Inspired by my recent discovery of the Susane/Philipoteaux plate, and by the fact that I was already working on them, I decided to complete another in my series of plates, which I hope will be of value to some of you.
The Gardes Francaises were created in 1536 under Charles IX and remained in existence until the French Revolution in 1789. Per various sources (Chartrand, Susane, Boyle) the Gardes had a total strength of 9,000 men in 30 companies of 300 each by 1656. However, at the time of Louis XIV's ascendancy in 1643 they were in 30 companies, but reported at a strength of only 200 men each, or 6,000 men total (Johnson). According to Chartrand, by the early 1670's they had increased to 40 companies of 200, or 8,000 men, but declined back to 32 companies by 1715.
Tactically, the Gardes could be deployed in as many as 6 "battalions" in the field and could be found in multiple army corps (i.e.; under both Turenne and Condé in the later Thirty Years War and in the 1670's).
The challenge to the wargamer trying to depict French from the 1640's through the 1680's (OK, maybe I'm the only one that strange) is that at least three actual battalions will have to be painted; (1) the early Gardes under Condé at Rocroi (when they are reported to be predominantly in blue with red trim, but this could be speculation based on unconfirmed reports and correspondence), (2) the later Gardes of the Dutch Wars in their gray uniform with red trim, officers in scarlet with a lot of individuality allowed, and the drummers in the Royal livery, and (3) the even later Gardes of the Grand Alliance era in the post-1684 uniform of the familiar blue with red facings and small clothes, officers in the same but with individual "touches" added, and the drummers still in the Royal livery.
The only constants throughout this period appear to be the drummers in Royal livery and the standards of the Regiment, which (according to 3 different vexilollogie sites) remained the same from the 1640's through the Seven Years War, with some additional flags being carried during the early Thirty Years War (prior to Rocroi). I actually already have about a third of the battalion painted for the 1640's and will be doing at least one full battalion for our figure review, probably for the Dutch War of the 1670's. Eventually I will do all three variants, but I think I have enough on my plate for now.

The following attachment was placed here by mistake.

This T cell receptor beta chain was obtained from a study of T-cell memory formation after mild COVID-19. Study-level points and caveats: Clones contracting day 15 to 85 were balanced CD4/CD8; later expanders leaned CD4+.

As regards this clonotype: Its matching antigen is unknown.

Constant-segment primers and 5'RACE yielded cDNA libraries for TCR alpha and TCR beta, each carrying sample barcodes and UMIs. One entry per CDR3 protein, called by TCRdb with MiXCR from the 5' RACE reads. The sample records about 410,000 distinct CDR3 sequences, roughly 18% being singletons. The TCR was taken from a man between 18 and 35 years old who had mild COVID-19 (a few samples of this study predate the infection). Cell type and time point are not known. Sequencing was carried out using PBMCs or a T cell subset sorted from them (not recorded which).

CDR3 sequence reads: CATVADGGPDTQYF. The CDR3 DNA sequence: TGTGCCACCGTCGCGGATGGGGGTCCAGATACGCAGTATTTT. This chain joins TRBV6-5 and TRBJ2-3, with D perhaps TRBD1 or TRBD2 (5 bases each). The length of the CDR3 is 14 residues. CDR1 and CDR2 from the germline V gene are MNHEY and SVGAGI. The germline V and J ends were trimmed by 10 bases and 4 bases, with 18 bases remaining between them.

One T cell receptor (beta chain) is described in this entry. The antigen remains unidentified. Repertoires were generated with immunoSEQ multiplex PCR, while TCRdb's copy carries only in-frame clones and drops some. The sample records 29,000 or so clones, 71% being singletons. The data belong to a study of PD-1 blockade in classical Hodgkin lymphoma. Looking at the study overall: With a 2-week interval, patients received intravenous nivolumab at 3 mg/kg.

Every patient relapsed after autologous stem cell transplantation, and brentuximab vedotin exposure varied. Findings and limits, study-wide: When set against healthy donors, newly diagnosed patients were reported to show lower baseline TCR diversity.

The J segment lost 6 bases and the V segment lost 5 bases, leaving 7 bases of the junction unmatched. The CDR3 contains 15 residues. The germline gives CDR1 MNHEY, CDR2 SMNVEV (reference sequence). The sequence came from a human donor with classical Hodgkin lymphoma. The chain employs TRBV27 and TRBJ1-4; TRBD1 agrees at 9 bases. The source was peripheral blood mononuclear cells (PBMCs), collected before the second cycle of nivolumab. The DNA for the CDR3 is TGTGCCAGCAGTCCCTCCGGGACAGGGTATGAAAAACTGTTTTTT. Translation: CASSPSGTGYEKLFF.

As always, feel free to use this painting guide as you wish, for non-commercial use, and enjoy it.
p.s. - I would also highly recommend the plate (or planche) available from Le Cimier and produced by Eugene Leliepvre in his Ancien Régime series. They are available from La Cimier here, and are quite reasonable at € 3,50 each. Be advised though that unless you're ordering a large quantity of printed material, postage can be prohibitive. An order of 6 Leliepvre plates would cost € 20,00 to the United States because they are only shipped in a stiff, protective package and only by premium shipping methods. As La Cimier also produce some other excellent reference plates and some paper cutout soldiers, I intend making myself a Christmas present of a large parcel this year. That is, unless I discover that I have a friend visiting France in the near future with a little room in his travel case (hint, hint). I have reproduced the "thumbnail" image from the La Cimier site below to give you an idea. It covers the Regiment from 1648 through 1765, with many uniform variants shown. There are also plates on the Maison du Roi, the Dragoons, the Marines and others. Caliver Books in the UK carry many of the La Cimier plates, but they do not stock this particular series.